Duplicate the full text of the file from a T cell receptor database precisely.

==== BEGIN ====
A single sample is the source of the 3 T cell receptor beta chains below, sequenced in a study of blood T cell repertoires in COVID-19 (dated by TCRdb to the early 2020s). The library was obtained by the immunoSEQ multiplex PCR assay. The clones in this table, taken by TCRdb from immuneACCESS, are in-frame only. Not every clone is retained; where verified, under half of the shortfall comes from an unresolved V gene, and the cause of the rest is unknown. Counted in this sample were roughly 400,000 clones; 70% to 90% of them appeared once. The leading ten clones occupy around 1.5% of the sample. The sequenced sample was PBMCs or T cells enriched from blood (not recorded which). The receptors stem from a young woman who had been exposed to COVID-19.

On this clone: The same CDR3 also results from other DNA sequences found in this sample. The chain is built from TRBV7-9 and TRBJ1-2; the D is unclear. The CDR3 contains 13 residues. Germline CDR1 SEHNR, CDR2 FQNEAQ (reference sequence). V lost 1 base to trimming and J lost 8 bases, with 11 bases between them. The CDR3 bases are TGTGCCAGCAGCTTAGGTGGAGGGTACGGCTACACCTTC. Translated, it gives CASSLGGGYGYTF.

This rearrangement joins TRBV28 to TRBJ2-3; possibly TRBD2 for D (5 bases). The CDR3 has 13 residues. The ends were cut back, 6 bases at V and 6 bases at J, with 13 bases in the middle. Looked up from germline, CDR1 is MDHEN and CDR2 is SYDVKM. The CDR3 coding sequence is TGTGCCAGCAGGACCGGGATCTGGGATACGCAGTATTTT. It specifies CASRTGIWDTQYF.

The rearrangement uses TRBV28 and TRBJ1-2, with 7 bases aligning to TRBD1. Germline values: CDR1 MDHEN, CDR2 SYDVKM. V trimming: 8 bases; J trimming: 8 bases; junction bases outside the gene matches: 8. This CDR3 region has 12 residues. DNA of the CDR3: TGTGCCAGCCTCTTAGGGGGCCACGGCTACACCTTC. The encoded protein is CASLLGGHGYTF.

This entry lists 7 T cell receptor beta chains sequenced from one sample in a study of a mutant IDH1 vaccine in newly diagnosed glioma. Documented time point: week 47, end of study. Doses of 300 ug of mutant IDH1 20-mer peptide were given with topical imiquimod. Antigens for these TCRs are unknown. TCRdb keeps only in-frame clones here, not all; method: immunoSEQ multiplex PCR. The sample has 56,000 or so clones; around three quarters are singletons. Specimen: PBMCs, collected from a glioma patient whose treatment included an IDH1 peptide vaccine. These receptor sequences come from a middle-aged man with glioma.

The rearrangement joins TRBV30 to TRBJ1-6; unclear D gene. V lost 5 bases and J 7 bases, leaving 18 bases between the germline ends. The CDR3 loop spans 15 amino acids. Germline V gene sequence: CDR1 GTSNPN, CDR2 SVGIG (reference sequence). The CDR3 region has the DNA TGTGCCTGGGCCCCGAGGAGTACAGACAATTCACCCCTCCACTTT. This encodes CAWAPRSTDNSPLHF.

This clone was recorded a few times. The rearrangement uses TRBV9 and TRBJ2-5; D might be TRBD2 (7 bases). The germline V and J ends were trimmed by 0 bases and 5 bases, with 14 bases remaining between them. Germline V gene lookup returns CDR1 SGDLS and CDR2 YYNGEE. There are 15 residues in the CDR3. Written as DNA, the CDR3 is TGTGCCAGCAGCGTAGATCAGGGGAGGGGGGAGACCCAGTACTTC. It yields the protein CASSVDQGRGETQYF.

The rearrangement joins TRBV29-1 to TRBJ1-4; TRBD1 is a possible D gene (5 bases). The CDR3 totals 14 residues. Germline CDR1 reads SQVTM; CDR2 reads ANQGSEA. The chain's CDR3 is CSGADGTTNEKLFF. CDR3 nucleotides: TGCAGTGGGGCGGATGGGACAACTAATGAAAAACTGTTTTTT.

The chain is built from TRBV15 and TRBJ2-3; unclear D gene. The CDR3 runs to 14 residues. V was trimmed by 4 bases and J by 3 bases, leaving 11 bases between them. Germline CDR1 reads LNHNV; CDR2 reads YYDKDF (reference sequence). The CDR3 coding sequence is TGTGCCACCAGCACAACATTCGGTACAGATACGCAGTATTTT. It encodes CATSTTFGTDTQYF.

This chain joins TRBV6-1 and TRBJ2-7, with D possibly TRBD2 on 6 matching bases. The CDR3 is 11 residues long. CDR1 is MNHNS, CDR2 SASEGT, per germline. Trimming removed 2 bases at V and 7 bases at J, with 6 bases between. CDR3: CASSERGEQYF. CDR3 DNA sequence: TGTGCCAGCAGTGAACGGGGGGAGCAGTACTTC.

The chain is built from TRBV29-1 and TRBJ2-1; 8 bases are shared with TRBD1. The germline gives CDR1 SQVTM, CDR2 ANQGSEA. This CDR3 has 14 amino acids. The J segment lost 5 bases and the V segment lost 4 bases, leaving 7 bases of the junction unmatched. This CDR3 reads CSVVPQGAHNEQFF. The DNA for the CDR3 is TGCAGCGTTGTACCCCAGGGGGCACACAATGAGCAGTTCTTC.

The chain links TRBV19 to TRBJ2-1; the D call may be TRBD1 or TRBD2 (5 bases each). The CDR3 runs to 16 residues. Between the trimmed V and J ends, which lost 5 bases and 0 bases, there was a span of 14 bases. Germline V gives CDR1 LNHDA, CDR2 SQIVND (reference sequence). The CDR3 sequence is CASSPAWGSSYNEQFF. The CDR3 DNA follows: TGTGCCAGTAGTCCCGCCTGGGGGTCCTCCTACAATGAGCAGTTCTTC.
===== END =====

A single sample is the source of the 3 T cell receptor beta chains below, sequenced in a study of blood T cell repertoires in COVID-19 (dated by TCRdb to the early 2020s). The library was obtained by the immunoSEQ multiplex PCR assay. The clones in this table, taken by TCRdb from immuneACCESS, are in-frame only. Not every clone is retained; where verified, under half of the shortfall comes from an unresolved V gene, and the cause of the rest is unknown. Counted in this sample were roughly 400,000 clones; 70% to 90% of them appeared once. The leading ten clones occupy around 1.5% of the sample. The sequenced sample was PBMCs or T cells enriched from blood (not recorded which). The receptors stem from a young woman who had been exposed to COVID-19.

On this clone: The same CDR3 also results from other DNA sequences found in this sample. The chain is built from TRBV7-9 and TRBJ1-2; the D is unclear. The CDR3 contains 13 residues. Germline CDR1 SEHNR, CDR2 FQNEAQ (reference sequence). V lost 1 base to trimming and J lost 8 bases, with 11 bases between them. The CDR3 bases are TGTGCCAGCAGCTTAGGTGGAGGGTACGGCTACACCTTC. Translated, it gives CASSLGGGYGYTF.

This rearrangement joins TRBV28 to TRBJ2-3; possibly TRBD2 for D (5 bases). The CDR3 has 13 residues. The ends were cut back, 6 bases at V and 6 bases at J, with 13 bases in the middle. Looked up from germline, CDR1 is MDHEN and CDR2 is SYDVKM. The CDR3 coding sequence is TGTGCCAGCAGGACCGGGATCTGGGATACGCAGTATTTT. It specifies CASRTGIWDTQYF.

The rearrangement uses TRBV28 and TRBJ1-2, with 7 bases aligning to TRBD1. Germline values: CDR1 MDHEN, CDR2 SYDVKM. V trimming: 8 bases; J trimming: 8 bases; junction bases outside the gene matches: 8. This CDR3 region has 12 residues. DNA of the CDR3: TGTGCCAGCCTCTTAGGGGGCCACGGCTACACCTTC. The encoded protein is CASLLGGHGYTF.

This entry lists 7 T cell receptor beta chains sequenced from one sample in a study of a mutant IDH1 vaccine in newly diagnosed glioma. Documented time point: week 47, end of study. Doses of 300 ug of mutant IDH1 20-mer peptide were given with topical imiquimod. Antigens for these TCRs are unknown. TCRdb keeps only in-frame clones here, not all; method: immunoSEQ multiplex PCR. The sample has 56,000 or so clones; around three quarters are singletons. Specimen: PBMCs, collected from a glioma patient whose treatment included an IDH1 peptide vaccine. These receptor sequences come from a middle-aged man with glioma.

The rearrangement joins TRBV30 to TRBJ1-6; unclear D gene. V lost 5 bases and J 7 bases, leaving 18 bases between the germline ends. The CDR3 loop spans 15 amino acids. Germline V gene sequence: CDR1 GTSNPN, CDR2 SVGIG (reference sequence). The CDR3 region has the DNA TGTGCCTGGGCCCCGAGGAGTACAGACAATTCACCCCTCCACTTT. This encodes CAWAPRSTDNSPLHF.

This clone was recorded a few times. The rearrangement uses TRBV9 and TRBJ2-5; D might be TRBD2 (7 bases). The germline V and J ends were trimmed by 0 bases and 5 bases, with 14 bases remaining between them. Germline V gene lookup returns CDR1 SGDLS and CDR2 YYNGEE. There are 15 residues in the CDR3. Written as DNA, the CDR3 is TGTGCCAGCAGCGTAGATCAGGGGAGGGGGGAGACCCAGTACTTC. It yields the protein CASSVDQGRGETQYF.

The rearrangement joins TRBV29-1 to TRBJ1-4; TRBD1 is a possible D gene (5 bases). The CDR3 totals 14 residues. Germline CDR1 reads SQVTM; CDR2 reads ANQGSEA. The chain's CDR3 is CSGADGTTNEKLFF. CDR3 nucleotides: TGCAGTGGGGCGGATGGGACAACTAATGAAAAACTGTTTTTT.

The chain is built from TRBV15 and TRBJ2-3; unclear D gene. The CDR3 runs to 14 residues. V was trimmed by 4 bases and J by 3 bases, leaving 11 bases between them. Germline CDR1 reads LNHNV; CDR2 reads YYDKDF (reference sequence). The CDR3 coding sequence is TGTGCCACCAGCACAACATTCGGTACAGATACGCAGTATTTT. It encodes CATSTTFGTDTQYF.

This chain joins TRBV6-1 and TRBJ2-7, with D possibly TRBD2 on 6 matching bases. The CDR3 is 11 residues long. CDR1 is MNHNS, CDR2 SASEGT, per germline. Trimming removed 2 bases at V and 7 bases at J, with 6 bases between. CDR3: CASSERGEQYF. CDR3 DNA sequence: TGTGCCAGCAGTGAACGGGGGGAGCAGTACTTC.

The chain is built from TRBV29-1 and TRBJ2-1; 8 bases are shared with TRBD1. The germline gives CDR1 SQVTM, CDR2 ANQGSEA. This CDR3 has 14 amino acids. The J segment lost 5 bases and the V segment lost 4 bases, leaving 7 bases of the junction unmatched. This CDR3 reads CSVVPQGAHNEQFF. The DNA for the CDR3 is TGCAGCGTTGTACCCCAGGGGGCACACAATGAGCAGTTCTTC.

The chain links TRBV19 to TRBJ2-1; the D call may be TRBD1 or TRBD2 (5 bases each). The CDR3 runs to 16 residues. Between the trimmed V and J ends, which lost 5 bases and 0 bases, there was a span of 14 bases. Germline V gives CDR1 LNHDA, CDR2 SQIVND (reference sequence). The CDR3 sequence is CASSPAWGSSYNEQFF. The CDR3 DNA follows: TGTGCCAGTAGTCCCGCCTGGGGGTCCTCCTACAATGAGCAGTTCTTC.